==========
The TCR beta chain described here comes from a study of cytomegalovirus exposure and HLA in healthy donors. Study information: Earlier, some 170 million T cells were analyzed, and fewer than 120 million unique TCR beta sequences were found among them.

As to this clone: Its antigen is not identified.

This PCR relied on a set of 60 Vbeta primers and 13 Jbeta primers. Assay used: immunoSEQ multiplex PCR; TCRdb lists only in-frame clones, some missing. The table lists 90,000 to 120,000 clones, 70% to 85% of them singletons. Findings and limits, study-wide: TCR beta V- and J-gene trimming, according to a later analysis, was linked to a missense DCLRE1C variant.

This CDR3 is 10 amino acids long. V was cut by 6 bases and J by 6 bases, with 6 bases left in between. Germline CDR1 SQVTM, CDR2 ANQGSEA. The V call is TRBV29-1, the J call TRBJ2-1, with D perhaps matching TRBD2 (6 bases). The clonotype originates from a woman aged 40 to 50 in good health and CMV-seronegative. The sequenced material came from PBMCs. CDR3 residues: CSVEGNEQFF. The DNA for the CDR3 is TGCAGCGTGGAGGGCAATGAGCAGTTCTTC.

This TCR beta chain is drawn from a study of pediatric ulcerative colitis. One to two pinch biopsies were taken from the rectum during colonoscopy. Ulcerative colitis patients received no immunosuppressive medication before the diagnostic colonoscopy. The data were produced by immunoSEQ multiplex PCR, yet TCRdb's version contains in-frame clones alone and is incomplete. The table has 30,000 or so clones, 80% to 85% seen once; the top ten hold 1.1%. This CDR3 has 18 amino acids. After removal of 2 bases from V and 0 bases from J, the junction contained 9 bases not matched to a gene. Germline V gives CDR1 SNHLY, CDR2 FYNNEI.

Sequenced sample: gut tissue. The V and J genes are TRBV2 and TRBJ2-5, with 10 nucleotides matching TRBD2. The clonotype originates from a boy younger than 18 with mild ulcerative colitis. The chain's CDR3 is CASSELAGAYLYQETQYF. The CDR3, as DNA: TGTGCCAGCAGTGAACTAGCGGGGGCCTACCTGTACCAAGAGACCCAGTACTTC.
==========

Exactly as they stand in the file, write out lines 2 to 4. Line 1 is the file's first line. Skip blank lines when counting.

As to this clone: Its antigen is not identified.

This PCR relied on a set of 60 Vbeta primers and 13 Jbeta primers. Assay used: immunoSEQ multiplex PCR; TCRdb lists only in-frame clones, some missing. The table lists 90,000 to 120,000 clones, 70% to 85% of them singletons. Findings and limits, study-wide: TCR beta V- and J-gene trimming, according to a later analysis, was linked to a missense DCLRE1C variant.

This CDR3 is 10 amino acids long. V was cut by 6 bases and J by 6 bases, with 6 bases left in between. Germline CDR1 SQVTM, CDR2 ANQGSEA. The V call is TRBV29-1, the J call TRBJ2-1, with D perhaps matching TRBD2 (6 bases). The clonotype originates from a woman aged 40 to 50 in good health and CMV-seronegative. The sequenced material came from PBMCs. CDR3 residues: CSVEGNEQFF. The DNA for the CDR3 is TGCAGCGTGGAGGGCAATGAGCAGTTCTTC.